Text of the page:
The only constraints on the shape of the cut-off surface are that it is locally smooth and it has at least the symmetry of the Laue group, i.e. it could be a shoe box with sides of different lengths only in triclinic, monoclinic or orthorhombic space groups.  For example in cubic space groups it would have to have at least the symmetry of a cube (but again note that the 'worst' and 'best' directions in a cube are not perpendicular).
The problem is that it's impossible to describe an arbitrary surface with only a few numbers! - though of course it's easy to visualise it as a 3-D plot using the WebGL tool.  So we use the approximately-fitted ellipsoid to provide a rough definition of the shape of the cut-off surface using the minimum number of numbers (i.e. not more than 6).
I would say that the justification is that the distribution of statistical significance, however it is measured, is clearly systematic, i.e. there are obviously regions of reciprocal space where the significance of the data is systematically higher than in other regions.  The problem is to delineate the significant region while making minimal assumptions about its shape (one need assume only that the surface is locally smooth and that its symmetry is the same as that of the Laue class, which are very mild assumptions and rather obvious).  Removal of the data in the non-significant region is justified because they would only contribute to the noise in the refinement and map calculation, and not contribute any useful signal.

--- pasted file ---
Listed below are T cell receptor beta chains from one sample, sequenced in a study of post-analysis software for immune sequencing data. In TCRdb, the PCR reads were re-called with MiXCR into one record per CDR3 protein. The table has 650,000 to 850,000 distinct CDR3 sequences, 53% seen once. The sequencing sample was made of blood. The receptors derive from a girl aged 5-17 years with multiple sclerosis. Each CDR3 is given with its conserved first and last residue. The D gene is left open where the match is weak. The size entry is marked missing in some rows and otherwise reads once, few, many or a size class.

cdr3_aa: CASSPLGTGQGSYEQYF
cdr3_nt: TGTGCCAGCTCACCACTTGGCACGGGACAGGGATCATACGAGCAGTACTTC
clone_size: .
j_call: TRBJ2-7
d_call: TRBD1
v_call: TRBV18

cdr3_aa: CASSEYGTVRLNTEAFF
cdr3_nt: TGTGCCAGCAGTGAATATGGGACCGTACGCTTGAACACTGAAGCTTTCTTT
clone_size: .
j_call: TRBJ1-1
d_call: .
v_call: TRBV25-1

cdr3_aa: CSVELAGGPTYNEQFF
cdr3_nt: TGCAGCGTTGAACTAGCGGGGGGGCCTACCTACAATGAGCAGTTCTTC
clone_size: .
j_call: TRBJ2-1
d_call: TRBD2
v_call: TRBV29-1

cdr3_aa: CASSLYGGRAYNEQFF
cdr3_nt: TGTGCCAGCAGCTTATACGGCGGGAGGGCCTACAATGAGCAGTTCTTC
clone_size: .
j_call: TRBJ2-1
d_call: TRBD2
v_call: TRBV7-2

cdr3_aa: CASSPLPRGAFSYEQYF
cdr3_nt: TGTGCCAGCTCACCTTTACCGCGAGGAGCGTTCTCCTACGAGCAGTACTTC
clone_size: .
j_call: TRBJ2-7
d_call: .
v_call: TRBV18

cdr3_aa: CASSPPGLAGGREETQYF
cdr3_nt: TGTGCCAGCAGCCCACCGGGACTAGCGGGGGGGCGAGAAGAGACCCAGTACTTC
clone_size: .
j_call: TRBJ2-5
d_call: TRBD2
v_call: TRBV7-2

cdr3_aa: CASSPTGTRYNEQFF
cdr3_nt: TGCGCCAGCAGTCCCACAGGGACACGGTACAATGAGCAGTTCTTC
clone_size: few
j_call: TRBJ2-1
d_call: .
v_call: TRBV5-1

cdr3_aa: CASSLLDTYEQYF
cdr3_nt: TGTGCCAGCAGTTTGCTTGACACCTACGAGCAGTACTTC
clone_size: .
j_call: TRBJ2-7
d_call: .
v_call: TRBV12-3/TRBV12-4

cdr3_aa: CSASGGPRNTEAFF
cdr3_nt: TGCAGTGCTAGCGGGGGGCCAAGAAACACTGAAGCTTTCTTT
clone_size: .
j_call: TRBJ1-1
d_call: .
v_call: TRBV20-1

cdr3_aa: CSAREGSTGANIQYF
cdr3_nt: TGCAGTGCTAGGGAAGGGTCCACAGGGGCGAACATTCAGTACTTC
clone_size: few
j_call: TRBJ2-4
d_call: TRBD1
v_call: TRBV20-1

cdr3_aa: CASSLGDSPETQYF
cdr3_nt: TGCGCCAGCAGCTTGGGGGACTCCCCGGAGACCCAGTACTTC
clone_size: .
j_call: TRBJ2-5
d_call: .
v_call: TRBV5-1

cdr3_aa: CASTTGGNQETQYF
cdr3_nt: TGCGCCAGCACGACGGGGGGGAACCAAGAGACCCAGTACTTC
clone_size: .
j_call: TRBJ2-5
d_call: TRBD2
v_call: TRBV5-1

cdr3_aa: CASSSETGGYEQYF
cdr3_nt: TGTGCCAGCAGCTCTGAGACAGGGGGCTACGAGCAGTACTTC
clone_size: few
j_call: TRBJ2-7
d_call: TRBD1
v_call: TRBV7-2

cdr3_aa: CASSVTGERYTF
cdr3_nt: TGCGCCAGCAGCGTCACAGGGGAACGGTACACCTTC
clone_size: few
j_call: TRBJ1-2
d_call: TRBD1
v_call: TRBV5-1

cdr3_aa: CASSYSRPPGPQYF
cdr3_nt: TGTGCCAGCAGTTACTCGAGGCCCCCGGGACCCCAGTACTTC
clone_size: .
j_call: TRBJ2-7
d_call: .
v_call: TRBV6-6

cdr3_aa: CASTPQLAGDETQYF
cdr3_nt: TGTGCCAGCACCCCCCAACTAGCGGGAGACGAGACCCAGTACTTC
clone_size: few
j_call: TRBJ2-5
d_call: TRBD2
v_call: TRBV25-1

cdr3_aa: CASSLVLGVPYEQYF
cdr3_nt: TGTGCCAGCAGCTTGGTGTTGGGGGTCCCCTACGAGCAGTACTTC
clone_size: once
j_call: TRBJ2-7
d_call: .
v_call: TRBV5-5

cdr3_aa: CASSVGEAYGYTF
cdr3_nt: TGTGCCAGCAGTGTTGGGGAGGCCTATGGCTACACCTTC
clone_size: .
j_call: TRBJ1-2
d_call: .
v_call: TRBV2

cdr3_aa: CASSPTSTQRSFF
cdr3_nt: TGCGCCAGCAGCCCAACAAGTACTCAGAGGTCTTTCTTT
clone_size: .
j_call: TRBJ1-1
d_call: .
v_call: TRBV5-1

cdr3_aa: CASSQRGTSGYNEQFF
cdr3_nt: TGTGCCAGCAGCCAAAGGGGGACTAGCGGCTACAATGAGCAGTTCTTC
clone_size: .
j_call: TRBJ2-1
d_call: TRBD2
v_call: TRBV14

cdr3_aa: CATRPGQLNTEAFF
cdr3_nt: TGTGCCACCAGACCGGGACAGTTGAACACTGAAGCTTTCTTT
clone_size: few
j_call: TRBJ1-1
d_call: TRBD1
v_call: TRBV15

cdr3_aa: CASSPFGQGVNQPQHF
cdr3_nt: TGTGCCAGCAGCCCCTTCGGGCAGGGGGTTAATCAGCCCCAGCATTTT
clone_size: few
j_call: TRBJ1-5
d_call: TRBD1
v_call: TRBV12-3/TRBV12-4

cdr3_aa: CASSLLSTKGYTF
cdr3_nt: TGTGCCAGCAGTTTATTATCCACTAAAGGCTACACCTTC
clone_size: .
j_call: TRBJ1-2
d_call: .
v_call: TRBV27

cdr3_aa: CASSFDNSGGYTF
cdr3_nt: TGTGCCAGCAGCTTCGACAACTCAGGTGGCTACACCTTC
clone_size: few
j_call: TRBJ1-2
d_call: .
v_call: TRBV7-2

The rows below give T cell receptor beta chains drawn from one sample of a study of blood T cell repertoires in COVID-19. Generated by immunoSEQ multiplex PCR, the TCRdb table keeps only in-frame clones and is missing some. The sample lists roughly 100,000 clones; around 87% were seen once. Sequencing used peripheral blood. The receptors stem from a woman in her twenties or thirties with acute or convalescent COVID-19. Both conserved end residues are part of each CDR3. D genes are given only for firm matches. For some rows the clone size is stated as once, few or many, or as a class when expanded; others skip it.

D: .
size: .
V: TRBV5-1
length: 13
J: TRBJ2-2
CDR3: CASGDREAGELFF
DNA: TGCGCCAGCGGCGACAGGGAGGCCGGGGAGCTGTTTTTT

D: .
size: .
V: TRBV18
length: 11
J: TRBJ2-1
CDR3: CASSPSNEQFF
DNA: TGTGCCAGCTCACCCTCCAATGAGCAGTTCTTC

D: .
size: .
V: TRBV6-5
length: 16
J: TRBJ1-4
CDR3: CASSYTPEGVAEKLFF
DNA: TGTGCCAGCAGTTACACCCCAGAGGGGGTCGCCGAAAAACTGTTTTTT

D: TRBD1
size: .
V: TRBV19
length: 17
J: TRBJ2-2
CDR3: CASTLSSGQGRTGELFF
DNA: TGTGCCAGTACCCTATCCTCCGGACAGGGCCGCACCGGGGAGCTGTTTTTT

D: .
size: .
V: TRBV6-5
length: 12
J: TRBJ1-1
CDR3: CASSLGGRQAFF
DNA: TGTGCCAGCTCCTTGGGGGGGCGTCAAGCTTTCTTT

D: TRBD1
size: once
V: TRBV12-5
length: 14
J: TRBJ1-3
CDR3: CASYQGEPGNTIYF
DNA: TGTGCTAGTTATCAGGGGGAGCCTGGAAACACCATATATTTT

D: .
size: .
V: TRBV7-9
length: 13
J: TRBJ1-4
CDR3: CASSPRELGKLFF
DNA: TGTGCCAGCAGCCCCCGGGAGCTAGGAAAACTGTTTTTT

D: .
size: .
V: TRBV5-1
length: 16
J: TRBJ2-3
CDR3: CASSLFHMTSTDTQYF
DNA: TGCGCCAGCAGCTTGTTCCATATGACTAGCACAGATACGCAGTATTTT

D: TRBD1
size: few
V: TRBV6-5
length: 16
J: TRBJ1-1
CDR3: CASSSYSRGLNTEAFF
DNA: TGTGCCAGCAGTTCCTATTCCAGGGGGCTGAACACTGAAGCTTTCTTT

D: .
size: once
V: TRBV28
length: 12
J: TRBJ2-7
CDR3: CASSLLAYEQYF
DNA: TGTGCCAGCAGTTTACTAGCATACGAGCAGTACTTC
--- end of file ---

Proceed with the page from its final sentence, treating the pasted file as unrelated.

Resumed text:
There is a very important related issue here: that of 'fill-in' of the unobserved amplitudes with the structure-factor amplitudes D|Fcalc| calculated from the model.  This is likely to make the maps look much more appealing but could result in highly undesirable strong model bias if not handled correctly.  This issue is discussed in more detail here and here.  Note that we recommend the first method (making use of the 'SA_flag' column) over the second (using Refmac's 'mapcalculate free exclude' option), because the former fills in Fs inside the ellipsoid while excluding those outside, which is the desirable procedure, whereas the latter does no fill-in at all.  Note that as the sharpened data in each direction other than the best one can be abruptly cut off by the boundary surface, some series-termination effects must be expected to be visible in those directions if only the data inside the ellipsoid are used, and if there is high degree of anisotropy, this effect could be very significant.